Facebook plans to launch its own cryptocurrency, called Libra, in the first quarter of 2020, according to information released Friday by the BBC. Entitled GlobalCoin for the moment, this virtual money project, initially revealed by Bloomberg in December, should be tested by the end of the year internally, before being launched in a dozen countries, the media said. who points out on his website that Facebook should deliver more details “this summer”.
“A faster and cheaper way”
The GlobalCoin or Libra will use blockchain technology, a kind of huge public and tamper-proof registry that makes the transfer of virtual currency fast, anonymous and secure. This technology underlies the vast majority of cryptocurrencies, including bitcoin. But, unlike the latter, the price of the GlobalCoin could be indexed to a basket of real currencies to limit its volatility, a feature of cryptocurrency often disparaged.
The virtual currency could transit from the applications held by Facebook that include hundreds of millions of active users: Messenger, WhatsApp, and Instagram. Signed that the project is accelerating, Mark Zuckerberg, the head of Facebook, has already met with Mark Carney, the governor of the Bank of England, as well as with US Treasury officials, said the BBC. ” The company is also in discussions with money transfer companies like Western Union, as it is looking for a faster and cheaper way for people without a bank account to send and receive money,” he added. the British media.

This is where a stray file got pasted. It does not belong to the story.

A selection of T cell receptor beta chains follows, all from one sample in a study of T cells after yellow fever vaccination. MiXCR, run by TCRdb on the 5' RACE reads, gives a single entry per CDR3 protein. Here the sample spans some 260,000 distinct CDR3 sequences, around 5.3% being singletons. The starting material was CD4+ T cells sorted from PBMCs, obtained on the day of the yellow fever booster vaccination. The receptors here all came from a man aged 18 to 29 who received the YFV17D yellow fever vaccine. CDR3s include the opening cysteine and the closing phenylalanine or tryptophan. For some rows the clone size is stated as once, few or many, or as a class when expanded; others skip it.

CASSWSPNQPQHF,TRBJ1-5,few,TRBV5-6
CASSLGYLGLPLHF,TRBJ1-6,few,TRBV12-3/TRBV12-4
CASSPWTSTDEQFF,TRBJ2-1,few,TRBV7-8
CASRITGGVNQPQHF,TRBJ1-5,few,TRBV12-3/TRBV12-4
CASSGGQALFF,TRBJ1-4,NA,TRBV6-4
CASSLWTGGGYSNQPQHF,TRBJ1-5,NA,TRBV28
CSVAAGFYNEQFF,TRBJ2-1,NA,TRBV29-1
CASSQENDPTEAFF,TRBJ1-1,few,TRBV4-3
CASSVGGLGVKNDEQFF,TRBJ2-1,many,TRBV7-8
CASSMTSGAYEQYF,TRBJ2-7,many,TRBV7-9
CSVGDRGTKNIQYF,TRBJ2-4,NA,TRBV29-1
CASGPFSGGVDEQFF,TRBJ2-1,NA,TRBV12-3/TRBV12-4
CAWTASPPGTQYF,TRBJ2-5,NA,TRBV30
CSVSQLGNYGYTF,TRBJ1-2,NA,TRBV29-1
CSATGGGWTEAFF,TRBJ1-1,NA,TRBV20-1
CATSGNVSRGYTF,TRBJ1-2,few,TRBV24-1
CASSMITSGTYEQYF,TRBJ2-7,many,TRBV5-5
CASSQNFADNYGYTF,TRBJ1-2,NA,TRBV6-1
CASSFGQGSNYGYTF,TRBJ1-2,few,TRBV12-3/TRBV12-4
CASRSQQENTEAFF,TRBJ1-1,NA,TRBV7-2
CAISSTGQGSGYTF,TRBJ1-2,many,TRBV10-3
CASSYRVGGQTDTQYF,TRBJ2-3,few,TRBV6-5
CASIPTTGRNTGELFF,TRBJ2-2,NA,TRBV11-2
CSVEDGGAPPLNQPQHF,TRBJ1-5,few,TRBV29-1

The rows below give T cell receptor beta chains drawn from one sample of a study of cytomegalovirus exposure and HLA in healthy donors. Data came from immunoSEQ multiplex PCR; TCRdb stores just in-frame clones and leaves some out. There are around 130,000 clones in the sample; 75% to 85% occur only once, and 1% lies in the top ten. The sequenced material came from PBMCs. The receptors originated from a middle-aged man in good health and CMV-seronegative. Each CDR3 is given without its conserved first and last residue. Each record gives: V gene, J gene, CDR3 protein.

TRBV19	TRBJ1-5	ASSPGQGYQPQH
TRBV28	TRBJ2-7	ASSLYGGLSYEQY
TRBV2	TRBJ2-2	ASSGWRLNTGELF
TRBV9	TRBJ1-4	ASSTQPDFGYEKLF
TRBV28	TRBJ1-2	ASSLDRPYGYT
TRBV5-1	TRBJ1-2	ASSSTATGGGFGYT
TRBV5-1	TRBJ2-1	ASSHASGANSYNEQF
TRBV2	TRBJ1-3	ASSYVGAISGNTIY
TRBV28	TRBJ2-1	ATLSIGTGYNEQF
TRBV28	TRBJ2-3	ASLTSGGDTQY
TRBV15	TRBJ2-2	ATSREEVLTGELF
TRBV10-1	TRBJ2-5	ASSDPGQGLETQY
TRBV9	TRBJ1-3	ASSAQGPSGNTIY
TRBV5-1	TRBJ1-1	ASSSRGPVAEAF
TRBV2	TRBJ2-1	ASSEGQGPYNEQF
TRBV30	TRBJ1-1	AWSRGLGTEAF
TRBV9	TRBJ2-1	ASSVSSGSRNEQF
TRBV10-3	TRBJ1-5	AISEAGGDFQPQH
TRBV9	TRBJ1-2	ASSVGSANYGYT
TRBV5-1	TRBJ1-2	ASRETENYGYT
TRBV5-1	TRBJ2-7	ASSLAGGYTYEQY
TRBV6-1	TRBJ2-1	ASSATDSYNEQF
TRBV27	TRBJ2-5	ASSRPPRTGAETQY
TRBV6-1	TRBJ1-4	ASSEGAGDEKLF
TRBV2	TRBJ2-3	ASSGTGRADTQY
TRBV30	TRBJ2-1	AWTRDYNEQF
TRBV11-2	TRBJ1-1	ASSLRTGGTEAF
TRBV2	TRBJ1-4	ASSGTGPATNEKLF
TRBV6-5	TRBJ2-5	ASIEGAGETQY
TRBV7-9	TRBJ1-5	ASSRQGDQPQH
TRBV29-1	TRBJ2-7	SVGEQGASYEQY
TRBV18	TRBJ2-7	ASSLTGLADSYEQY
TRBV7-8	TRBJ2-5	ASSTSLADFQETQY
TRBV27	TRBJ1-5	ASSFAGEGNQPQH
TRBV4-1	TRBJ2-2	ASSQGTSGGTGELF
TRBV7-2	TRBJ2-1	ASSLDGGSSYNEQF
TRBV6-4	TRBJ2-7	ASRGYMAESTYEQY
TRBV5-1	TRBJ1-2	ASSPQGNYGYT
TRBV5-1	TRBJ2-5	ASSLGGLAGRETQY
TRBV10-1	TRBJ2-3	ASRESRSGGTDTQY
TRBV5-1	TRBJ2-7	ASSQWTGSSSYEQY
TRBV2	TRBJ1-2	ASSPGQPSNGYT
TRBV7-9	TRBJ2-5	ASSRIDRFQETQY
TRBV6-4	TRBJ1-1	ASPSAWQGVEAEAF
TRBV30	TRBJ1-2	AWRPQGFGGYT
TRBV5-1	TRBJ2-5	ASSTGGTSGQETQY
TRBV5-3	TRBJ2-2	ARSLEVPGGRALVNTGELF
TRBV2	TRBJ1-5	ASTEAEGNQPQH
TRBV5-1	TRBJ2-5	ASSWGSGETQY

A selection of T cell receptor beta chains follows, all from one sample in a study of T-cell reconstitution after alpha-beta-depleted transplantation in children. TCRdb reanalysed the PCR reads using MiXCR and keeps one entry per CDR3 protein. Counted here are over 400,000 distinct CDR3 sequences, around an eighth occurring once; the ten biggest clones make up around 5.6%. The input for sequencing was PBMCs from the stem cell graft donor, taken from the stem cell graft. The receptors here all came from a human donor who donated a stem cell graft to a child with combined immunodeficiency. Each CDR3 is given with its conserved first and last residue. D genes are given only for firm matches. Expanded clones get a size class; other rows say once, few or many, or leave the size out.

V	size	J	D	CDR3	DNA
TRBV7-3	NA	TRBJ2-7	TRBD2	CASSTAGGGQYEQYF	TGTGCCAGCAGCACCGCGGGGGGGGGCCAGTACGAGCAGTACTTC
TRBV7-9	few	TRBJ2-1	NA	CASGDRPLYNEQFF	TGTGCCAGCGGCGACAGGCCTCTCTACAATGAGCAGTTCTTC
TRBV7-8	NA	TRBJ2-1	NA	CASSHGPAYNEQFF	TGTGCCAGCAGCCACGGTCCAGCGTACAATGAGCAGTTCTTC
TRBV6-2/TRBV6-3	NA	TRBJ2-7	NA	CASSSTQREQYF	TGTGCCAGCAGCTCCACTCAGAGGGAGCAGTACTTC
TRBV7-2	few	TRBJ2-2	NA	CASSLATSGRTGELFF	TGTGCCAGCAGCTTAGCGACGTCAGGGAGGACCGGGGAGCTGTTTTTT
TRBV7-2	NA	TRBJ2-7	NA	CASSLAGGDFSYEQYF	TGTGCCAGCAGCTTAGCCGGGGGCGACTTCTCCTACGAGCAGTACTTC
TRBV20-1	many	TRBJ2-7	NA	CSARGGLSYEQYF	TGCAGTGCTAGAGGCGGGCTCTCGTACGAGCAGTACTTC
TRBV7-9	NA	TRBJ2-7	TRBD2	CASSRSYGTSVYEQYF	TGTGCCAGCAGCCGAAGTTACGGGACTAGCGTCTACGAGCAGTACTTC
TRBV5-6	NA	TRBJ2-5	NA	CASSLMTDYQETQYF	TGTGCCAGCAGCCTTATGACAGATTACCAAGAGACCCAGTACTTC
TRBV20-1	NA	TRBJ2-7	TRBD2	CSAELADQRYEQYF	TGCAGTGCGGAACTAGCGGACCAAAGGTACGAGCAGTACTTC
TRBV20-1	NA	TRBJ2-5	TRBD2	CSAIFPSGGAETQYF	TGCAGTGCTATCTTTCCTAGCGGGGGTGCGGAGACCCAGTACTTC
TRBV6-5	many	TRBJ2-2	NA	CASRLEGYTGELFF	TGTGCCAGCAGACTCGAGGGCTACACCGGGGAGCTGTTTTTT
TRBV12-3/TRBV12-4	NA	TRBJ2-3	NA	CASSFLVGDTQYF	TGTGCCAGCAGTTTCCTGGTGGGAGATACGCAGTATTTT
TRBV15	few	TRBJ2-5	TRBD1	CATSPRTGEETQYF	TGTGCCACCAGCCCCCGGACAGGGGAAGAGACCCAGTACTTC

Coinbase and Gemini, the platforms chosen by Facebook
In parallel, the Financial Times also revealed Friday, based on two sources close to the record, that Facebook had contacted ” at least two cryptocurrency trading platforms, Coinbase and Gemini, through which users could keep their currency Facebook safely or convert it to other currencies, virtual or real. By attacking the sultry domain of cryptocurrencies, regularly under the spotlight due to repeated hacks and money laundering charges, the American giant, already subject to various scandals, is exposed to new criticism.
Facebook is not the first big company to want to launch its own cryptocurrency. In mid-February, the US bank JPMorgan Chase announced the launch of JPM Coin, however, restricted to large investors, which excludes de facto individuals.